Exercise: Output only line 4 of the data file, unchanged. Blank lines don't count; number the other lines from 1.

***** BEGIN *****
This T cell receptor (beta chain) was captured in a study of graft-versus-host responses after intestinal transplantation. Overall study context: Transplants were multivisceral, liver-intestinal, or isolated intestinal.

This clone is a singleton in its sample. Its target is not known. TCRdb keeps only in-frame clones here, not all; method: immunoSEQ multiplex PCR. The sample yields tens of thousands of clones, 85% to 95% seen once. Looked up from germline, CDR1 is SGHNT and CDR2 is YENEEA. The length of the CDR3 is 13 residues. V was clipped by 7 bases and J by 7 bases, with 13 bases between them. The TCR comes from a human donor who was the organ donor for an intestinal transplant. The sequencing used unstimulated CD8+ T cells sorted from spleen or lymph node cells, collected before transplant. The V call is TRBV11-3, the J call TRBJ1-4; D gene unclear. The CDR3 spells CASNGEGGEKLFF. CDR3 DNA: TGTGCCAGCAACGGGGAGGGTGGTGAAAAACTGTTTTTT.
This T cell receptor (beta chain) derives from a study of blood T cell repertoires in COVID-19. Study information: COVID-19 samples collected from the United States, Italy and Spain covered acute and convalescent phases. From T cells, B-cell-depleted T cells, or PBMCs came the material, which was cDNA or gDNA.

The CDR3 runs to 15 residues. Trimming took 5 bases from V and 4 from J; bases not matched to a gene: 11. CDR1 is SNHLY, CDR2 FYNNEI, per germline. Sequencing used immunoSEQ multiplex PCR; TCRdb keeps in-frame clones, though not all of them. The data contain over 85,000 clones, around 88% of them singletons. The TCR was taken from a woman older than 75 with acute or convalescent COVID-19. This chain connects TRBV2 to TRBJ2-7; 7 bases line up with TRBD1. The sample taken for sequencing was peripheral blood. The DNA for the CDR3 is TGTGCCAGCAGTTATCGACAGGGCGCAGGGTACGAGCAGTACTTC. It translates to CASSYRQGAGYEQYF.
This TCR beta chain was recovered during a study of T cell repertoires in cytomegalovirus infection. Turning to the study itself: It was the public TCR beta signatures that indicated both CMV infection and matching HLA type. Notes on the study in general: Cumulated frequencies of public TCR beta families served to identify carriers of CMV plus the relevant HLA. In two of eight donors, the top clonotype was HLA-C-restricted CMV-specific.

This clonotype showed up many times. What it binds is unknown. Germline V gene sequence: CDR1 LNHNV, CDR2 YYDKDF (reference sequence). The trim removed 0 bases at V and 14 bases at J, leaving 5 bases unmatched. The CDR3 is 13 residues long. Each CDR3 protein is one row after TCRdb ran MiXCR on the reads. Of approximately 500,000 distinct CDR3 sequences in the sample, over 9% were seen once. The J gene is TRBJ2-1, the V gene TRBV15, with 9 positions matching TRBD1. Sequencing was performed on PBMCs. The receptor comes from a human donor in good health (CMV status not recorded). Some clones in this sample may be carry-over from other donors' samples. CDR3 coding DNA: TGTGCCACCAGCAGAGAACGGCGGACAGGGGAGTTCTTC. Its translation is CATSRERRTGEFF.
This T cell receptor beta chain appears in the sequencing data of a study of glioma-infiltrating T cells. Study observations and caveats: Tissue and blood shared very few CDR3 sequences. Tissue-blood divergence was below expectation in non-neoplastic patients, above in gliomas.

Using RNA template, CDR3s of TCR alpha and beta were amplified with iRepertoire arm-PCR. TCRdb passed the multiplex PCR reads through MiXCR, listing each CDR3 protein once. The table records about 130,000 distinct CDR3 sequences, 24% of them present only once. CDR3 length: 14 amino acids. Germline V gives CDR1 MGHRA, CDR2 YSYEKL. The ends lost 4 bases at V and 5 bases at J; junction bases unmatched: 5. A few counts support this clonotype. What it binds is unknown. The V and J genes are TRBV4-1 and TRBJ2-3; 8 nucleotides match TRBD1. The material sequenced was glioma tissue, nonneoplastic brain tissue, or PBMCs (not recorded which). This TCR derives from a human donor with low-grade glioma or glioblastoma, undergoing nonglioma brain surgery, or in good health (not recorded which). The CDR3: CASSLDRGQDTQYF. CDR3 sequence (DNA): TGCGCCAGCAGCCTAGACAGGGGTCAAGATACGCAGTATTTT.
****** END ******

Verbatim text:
The CDR3 runs to 15 residues. Trimming took 5 bases from V and 4 from J; bases not matched to a gene: 11. CDR1 is SNHLY, CDR2 FYNNEI, per germline. Sequencing used immunoSEQ multiplex PCR; TCRdb keeps in-frame clones, though not all of them. The data contain over 85,000 clones, around 88% of them singletons. The TCR was taken from a woman older than 75 with acute or convalescent COVID-19. This chain connects TRBV2 to TRBJ2-7; 7 bases line up with TRBD1. The sample taken for sequencing was peripheral blood. The DNA for the CDR3 is TGTGCCAGCAGTTATCGACAGGGCGCAGGGTACGAGCAGTACTTC. It translates to CASSYRQGAGYEQYF.